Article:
Advice for guardians
The older the teen, the more embarrassing it is for him that his physiological functions don’t work the way they are supposed to. Regardless whether the episodes of incontinence happen at night, or urine loss occurs also during the day, parents play an important part in this situation. They should do everything to help a teen not to isolate from his environment because of his condition, and they should relieve the teen from the feeling of guilt.
The atmosphere created by the parents and the teen’s environment concerning this subject matter will have an impact on the teen’s entire future.
One can observe the following in teens who wet themselves:
- low self-esteem
- contempt for one’s body
- fear that someone might find out
- fear of rejection and humiliation
- lack of self-acceptance
- difficulties at learning
- terrors, neurosis
- withdrawal from the environment or violent behaviour
- avoiding contact with peers
- reluctance to go out.
First of all it is necessary to satisfy the teen’s need of support and acceptance, and it’s important to understand the situation the teen is in.
What can you do to help?
- Remain calm and provide support – teens can sense the adult’s mood and easily share the emotions, both good and bad.
- Don’t make your teen feel guilty – it doesn’t wet itself on purpose nor to make you angry or spite you.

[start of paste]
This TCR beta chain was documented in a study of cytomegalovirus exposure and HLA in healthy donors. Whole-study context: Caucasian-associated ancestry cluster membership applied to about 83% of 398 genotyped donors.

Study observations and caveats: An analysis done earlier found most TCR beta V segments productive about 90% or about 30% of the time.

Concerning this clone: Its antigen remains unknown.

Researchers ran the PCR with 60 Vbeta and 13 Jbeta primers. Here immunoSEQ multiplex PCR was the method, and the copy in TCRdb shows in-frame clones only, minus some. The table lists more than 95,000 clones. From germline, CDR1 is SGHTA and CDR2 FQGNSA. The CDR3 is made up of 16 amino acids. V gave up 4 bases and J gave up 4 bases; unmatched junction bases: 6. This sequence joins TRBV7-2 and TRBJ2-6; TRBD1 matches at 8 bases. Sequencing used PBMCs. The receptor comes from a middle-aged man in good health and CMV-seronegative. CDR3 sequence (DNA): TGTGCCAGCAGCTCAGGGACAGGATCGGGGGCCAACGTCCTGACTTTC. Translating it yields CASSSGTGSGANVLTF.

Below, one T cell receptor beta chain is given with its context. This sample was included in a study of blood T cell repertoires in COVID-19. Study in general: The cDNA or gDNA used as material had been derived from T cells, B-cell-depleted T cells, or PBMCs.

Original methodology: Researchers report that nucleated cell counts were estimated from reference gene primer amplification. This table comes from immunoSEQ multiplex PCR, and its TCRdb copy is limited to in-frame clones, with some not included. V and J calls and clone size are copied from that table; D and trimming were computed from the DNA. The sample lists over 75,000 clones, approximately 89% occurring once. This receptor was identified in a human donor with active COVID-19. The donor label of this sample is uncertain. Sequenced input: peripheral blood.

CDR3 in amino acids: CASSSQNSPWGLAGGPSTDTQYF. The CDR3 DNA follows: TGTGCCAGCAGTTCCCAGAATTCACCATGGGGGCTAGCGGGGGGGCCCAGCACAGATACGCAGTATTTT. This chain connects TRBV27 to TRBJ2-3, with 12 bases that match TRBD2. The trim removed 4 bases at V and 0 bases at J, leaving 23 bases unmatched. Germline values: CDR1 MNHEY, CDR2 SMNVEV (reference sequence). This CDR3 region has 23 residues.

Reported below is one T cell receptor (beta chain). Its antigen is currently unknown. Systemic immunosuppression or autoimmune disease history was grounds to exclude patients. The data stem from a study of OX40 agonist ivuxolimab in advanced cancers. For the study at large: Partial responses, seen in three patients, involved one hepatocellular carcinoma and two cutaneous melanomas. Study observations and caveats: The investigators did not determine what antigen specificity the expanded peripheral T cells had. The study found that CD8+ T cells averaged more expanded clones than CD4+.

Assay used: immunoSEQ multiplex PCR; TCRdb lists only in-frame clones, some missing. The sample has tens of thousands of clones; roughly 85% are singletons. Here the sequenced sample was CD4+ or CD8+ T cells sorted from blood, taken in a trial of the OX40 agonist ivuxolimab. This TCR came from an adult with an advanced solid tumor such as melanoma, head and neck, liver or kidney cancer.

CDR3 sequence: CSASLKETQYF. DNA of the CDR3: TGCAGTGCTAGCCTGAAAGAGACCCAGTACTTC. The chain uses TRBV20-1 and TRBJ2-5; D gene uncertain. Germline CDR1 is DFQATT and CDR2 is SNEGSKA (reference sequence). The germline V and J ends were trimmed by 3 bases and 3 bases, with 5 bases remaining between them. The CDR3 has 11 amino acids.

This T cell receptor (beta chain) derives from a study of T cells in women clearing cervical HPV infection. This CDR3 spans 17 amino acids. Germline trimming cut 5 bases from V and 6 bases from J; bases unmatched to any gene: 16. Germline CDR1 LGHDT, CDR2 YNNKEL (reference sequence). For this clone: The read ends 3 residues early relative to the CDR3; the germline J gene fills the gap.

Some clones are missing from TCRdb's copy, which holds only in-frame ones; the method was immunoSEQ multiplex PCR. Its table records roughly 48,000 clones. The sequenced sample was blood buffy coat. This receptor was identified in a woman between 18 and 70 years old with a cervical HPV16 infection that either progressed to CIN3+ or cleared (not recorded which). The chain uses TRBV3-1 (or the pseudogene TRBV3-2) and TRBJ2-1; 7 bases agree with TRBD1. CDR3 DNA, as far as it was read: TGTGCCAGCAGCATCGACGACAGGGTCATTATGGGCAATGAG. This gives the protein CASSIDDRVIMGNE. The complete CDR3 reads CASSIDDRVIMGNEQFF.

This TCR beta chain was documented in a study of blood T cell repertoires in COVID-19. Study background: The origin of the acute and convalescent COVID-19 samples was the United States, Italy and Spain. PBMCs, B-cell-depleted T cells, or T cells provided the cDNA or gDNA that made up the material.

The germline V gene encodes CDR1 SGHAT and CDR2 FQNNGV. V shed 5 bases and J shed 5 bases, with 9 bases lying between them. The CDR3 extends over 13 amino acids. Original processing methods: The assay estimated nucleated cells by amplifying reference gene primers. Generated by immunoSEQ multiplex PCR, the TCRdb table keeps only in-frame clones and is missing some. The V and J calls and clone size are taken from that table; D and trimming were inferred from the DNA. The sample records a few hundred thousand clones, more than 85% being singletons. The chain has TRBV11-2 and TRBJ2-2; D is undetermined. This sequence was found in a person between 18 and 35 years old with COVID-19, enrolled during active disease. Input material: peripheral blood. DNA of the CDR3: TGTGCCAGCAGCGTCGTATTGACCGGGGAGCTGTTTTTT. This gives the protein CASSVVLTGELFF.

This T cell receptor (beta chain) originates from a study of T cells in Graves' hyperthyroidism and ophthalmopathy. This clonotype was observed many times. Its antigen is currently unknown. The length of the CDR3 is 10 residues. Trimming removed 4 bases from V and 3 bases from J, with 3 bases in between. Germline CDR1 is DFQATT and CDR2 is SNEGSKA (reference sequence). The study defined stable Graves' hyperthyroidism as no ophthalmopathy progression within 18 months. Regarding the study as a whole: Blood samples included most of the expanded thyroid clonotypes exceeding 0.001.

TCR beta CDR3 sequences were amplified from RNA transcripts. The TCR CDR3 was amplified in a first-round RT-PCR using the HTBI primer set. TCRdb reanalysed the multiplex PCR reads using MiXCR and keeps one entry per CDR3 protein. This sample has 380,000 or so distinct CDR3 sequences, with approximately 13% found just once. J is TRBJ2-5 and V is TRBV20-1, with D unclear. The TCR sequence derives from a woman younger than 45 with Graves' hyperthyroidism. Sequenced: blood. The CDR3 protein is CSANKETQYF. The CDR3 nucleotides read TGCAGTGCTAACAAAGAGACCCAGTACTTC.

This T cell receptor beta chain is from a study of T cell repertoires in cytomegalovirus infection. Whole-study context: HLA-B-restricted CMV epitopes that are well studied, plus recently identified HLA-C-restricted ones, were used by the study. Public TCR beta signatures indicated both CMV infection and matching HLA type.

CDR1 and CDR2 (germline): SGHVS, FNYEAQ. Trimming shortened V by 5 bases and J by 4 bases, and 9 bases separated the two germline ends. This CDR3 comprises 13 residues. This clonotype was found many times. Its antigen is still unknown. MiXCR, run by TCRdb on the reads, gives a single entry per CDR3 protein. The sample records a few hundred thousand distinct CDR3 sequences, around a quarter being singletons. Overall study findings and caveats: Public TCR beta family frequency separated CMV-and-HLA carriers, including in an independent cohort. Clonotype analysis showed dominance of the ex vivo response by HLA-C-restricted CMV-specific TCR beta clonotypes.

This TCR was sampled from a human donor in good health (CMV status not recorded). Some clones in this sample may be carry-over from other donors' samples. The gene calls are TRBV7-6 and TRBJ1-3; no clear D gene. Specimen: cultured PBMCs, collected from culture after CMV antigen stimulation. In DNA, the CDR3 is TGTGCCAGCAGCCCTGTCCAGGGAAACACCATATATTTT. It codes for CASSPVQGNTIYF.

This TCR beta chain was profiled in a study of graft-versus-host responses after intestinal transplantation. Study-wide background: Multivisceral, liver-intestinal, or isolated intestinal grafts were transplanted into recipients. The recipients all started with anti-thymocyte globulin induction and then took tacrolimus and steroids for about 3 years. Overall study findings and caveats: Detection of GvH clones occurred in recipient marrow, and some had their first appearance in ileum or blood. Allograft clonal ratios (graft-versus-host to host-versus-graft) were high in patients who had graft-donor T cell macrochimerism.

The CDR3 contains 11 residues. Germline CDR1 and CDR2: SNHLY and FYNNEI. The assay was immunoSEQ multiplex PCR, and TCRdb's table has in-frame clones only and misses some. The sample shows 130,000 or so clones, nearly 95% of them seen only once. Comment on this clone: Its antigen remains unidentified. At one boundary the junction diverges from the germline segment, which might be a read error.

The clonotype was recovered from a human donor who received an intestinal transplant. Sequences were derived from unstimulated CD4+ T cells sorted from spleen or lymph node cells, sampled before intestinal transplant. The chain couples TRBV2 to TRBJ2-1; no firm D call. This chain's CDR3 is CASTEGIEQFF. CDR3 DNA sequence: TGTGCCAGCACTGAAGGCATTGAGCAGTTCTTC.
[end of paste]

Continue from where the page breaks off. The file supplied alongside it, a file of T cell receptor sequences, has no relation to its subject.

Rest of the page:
- Never make fun of your teen and don’t use its condition against him/her – you humiliate your teen and you show your helplessness.
- Be sincere – explain that you understand the teen’s feelings and that this situation is difficult for you as well, but you will be able to go through it together.
- Think positive and help your child do the same – this is really important in the case of motivational treatment.
- Make sure the teen drinks enough fluids – cutting down on drinking will not improve his/her state but can be a threat to its health.
- Remind the teen to void the bladder, make sure it goes to the toilet before going to bed.
- Praise your teen for each day and night it manages to stay dry.
- Don’t punish your child if it wets the bed. Have an extra set of bedclothes and a pair of pyjamas at hand in case that happens.
- Protect the bed from wetness – buy a special barrier sheet or a hygienic bed underpad.
- Provide your teen with absorbent products – it will make it feel comfortable and secure.
- If you are taking your teen to the doctor make sure it knows how the visit is going to look like, what questions might be asked, and what is the purpose of the visit. Explain that the teen mustn’t be ashamed of the doctor, who is there for him only to help the situation.
- Encourage your teen to play with its peers. Make him/her feel secure by the use of disposable absorbent underwear such as Seni Active.
- If the teen is a bit older it is worth to show it a picture of the urinary system and explain how it works. Ask a doctor or a nurse for help – the teen will surely appreciate your effort of trying to explain what is wrong with its body.
- If your teen goes to school make sure to acknowledge the teacher about the problem so there is always an adult who can provide support.
- Put an extra pair of absorbent underwear in your teen’s schoolbag. It is best to pack it in a discreet wrapping which won’t raise the peers’ suspicion.
- Don’t resign from sending your teen to summer camps or trips. Encourage it to take part in such events and let the teen know that you believe that it can handle the situation. Supply the teen with absorbent products and let the guardian know about the problem, so he or she can provide support when the teen needs it.